Our training is not for sport or fighting, but totally for self-protection.
We teach practical, no-nonsense self-defense. Our entire training philosophy stands on that purpose and that purpose alone.1 To that end we seek to provide a challenging and rewarding learning experience that encourages individual initiative, fosters success through teamwork 2, and demonstrates a passion for excellence.
Classes are structured, but relatively informal. This less-formal atmosphere fosters communication. Open communication is the best tool the student has for understanding what he or she is doing. Further, students are constantly encouraged to question what is being taught and why.
Ours is a school of martial arts (plural) because we teach principles from more than one art. Our primary arts are Chinese kuntao and the Dutch-Indonesian method of pukulan pentjak silat; however, this does not mean that we teach "pure" kuntao or "pure" silat. As our school motto so accurately states, "Our emphasis is on the practical." We, therefore, focus on those arts' combat principles and methods of execution, allowing them to permeate everything else we teach. In addition to kuntao and silat we also incorporate techniques and fighting principles from Chinese kung fu and kenpo, as well as elements from Filipino fighting arts, Western boxing, jujitsu, grappling, Mexican judo and any other fighting method that contributes to effective self-defense.
Although we teach Asian fighting arts, we remain an American school. By this we mean that while we respect our arts' ancient roots and past masters, we use training methods that reflect and exploit our Western characteristics, needs, and virtues. For example, most of our terminology is in English. Whatever Asian terminology we use is limited to those terms that are either more concise than their English equivalents or otherwise not easily translated into English. Sempok and depok (Indonesian terms for ground sitting postures) are two such examples. As another example, while many schools train in bare feet, we do not. Barefoot training comes from a time and culture where most practitioners had no shoes (as we know them) or trained indoors where custom demanded they remove their footwear. In our culture wearing shoes is the norm. Forced to fight, then, we will most likely have to do so in shoes. Our training and practice reflect this reality.
Not everyone can become a black belt in our school. There are a variety of mental and physical conditions that prohibit many from reaching what we hold as expert level. For example, if karate is as an Oriental art of self-defense in which an attacker is disabled by crippling kicks and punches, then the requirement to kick effectively becomes a barrier to one confined to a wheelchair. Proficiency in other areas of the art may be within reach of those so impaired, but in this school, black belt-level is not. (It is not our intention to be cruel or insensitive here. We have an adopted son who is blind, suffers from Asperger's Syndrome, and has an IQ of just 70. We love our son, but the reality is that black belt level in our school is simply not within his capabilities.)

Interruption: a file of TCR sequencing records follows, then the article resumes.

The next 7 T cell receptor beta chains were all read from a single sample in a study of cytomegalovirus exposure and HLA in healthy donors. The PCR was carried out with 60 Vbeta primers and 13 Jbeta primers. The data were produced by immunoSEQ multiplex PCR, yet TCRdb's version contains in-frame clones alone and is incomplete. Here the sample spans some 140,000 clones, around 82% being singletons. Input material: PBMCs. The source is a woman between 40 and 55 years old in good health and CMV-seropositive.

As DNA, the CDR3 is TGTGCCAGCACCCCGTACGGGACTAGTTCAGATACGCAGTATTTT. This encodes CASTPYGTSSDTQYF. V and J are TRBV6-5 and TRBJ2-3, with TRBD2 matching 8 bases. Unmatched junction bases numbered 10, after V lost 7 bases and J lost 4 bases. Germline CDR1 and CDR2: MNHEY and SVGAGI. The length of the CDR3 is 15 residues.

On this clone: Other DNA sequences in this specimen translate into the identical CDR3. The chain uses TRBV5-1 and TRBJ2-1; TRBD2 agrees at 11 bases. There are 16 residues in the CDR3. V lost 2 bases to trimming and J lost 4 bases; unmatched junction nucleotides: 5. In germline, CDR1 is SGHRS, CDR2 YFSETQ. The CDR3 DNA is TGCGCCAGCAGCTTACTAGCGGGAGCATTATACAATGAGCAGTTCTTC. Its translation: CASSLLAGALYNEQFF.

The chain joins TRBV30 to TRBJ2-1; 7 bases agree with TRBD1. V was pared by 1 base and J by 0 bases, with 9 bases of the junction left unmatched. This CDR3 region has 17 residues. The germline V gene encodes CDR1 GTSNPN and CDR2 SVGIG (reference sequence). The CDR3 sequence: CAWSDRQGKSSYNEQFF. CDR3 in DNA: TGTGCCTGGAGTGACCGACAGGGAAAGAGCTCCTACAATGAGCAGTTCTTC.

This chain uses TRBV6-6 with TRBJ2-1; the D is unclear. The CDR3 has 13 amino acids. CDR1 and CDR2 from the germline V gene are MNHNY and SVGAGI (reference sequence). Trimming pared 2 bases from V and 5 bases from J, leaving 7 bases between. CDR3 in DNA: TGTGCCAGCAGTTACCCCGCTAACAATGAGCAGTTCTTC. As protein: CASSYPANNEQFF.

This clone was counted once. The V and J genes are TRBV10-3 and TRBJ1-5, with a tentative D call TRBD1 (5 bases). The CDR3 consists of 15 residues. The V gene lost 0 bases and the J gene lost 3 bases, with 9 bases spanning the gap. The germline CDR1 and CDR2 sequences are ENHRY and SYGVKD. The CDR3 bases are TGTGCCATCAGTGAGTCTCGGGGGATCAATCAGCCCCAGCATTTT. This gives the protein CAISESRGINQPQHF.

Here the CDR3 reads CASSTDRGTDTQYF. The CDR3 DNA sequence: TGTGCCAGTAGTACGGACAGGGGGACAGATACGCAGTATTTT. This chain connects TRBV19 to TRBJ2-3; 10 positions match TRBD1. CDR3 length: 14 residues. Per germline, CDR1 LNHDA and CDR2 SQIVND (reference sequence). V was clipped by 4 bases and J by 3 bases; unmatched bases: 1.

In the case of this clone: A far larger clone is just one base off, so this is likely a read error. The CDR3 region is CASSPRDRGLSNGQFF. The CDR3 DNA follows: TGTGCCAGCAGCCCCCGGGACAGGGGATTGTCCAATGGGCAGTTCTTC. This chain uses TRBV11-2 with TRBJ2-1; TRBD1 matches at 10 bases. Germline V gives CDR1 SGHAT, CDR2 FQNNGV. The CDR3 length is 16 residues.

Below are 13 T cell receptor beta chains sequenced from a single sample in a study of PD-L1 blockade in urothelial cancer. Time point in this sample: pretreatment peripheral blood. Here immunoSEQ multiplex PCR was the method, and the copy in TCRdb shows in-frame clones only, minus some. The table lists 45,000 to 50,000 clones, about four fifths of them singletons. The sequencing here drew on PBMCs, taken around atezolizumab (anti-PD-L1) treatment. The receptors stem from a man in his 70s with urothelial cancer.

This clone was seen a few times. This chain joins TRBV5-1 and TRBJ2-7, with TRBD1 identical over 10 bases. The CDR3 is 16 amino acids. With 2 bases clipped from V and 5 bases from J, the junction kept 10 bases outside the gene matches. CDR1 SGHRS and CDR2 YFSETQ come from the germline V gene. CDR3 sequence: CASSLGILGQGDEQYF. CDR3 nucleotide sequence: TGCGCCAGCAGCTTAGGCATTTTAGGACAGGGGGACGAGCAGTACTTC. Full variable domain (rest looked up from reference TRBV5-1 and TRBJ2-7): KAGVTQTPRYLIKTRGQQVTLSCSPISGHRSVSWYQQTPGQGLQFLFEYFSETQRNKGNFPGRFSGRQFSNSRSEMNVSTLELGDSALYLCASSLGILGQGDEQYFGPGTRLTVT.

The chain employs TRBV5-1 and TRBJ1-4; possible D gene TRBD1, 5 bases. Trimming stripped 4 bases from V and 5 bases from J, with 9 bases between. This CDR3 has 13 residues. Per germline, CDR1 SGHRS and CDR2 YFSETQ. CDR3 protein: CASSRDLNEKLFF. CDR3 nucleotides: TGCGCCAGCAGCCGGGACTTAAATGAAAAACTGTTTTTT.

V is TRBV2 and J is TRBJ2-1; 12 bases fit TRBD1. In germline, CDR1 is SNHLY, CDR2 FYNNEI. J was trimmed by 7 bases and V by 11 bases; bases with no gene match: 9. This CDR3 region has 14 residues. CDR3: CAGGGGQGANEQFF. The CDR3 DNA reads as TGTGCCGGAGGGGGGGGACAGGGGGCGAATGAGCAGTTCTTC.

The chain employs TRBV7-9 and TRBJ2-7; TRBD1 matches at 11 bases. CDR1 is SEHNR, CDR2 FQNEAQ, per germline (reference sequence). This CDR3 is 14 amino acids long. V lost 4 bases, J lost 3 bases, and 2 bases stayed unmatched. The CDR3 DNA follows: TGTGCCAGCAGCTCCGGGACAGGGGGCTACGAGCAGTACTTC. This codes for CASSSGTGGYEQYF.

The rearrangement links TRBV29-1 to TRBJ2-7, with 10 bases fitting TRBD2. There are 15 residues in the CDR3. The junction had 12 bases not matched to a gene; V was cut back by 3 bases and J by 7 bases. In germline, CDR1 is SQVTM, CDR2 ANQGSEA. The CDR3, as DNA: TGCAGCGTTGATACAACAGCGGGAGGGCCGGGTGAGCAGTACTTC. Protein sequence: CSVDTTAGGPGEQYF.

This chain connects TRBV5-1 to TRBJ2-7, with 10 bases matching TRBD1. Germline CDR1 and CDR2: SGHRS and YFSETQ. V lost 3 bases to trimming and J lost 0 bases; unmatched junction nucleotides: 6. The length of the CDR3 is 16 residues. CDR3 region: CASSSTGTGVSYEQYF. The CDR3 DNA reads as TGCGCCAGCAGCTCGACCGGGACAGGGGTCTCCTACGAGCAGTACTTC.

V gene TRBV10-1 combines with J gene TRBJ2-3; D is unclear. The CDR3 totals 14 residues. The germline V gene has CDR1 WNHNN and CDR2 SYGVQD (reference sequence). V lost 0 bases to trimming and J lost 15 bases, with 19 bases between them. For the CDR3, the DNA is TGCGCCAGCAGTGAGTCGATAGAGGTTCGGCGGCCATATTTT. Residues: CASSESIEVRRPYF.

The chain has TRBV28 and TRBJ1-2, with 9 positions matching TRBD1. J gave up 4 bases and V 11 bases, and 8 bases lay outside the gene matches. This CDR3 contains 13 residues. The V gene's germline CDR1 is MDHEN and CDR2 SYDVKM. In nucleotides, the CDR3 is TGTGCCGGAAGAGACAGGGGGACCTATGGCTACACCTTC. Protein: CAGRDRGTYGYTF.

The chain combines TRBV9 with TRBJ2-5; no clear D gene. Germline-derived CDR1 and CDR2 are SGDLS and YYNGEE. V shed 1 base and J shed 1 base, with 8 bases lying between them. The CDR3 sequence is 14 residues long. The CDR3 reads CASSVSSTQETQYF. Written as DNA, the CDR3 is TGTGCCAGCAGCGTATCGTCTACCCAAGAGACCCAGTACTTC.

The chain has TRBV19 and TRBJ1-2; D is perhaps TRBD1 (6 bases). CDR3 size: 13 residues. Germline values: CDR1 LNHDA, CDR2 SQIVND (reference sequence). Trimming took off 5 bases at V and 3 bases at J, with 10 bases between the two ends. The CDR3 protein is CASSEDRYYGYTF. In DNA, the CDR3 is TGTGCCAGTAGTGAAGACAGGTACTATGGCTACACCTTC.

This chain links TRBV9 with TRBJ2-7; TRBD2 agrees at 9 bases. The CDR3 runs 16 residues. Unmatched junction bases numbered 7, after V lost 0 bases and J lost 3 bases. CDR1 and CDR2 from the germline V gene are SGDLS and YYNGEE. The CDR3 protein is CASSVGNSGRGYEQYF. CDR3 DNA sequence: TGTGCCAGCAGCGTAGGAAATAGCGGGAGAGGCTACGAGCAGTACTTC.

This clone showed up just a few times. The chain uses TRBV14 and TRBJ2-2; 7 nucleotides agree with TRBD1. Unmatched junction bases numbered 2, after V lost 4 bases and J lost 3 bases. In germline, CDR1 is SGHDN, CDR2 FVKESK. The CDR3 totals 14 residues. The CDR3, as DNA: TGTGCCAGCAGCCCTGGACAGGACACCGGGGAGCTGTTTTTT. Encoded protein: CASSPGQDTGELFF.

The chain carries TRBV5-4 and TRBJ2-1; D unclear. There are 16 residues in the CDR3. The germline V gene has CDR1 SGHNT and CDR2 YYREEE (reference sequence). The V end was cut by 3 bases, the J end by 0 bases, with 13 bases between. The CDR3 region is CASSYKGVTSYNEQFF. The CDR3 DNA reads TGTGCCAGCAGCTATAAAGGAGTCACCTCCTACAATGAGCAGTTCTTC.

Admittedly, black belt means more than just the ability to kick and punch. A black belt must be not only technically proficient in the art, but also possess an understanding of the principles employed and be able to pass that knowledge and skill on to others in a clear, concise, and systematic manner. Black belt recipients from our school are taught, trained, and equipped to do just that.
Sparring and Sports
Because of the danger inherent in the techniques taught here (e.g., arm breaking, knee smashes to the legs, kicks to the knees and groin, to name a few), sparring, in the sport martial arts sense (including Mixed Martial Arts with all their rules), is simply too dangerous for use in the light of what we practice, teach, and train. However, sparring-like drills — drills that develop the ability to close on a moving opponent — are a regular part of our training regimen.
Our primary concern during training is safety. Therefore, certain uniform and safety equipment items are mandatory. For example, in all classes and lessons (group and private) ALL students (male and female) must wear groin protection. Additionally, female students must wear breast protection. There are no exceptions to these rules. Although this equipment is mandatory, it is never construed as license for greater contact. Rather it is insurance against excessive contact. Contrary to the opinions of some, the use of such equipment does not lull the student into a false sense of security – the blows are still felt. The equipment simply allows practitioners to make mistrakes while learning without having to pay for them for the rest of their lives.
Advancement and promotion are not normally attained through "formal" testing. Because ours is a small school, the instructor is able to work closely with every student, constantly monitoring his or her progress. Students also work closely with each other – often with a senior instructing a junior. That teaching requirement (seniors teaching juniors) forces everyone to know the material and provides a better means of testing the student's knowledge and understanding. Each student, then, is tested constantly.
It takes years of dedication and hard work – a sizable investment of one's time, energy, and money – to earn a black belt. It is important, then, for those considering martial art training to determine (as much as possible) if a given school's personality, philosophy, and purpose are compatible with their own. It is our hope that this Statement of Purpose assists you as you decide where best to make such an investment.
Thank you and best wishes in your training and study.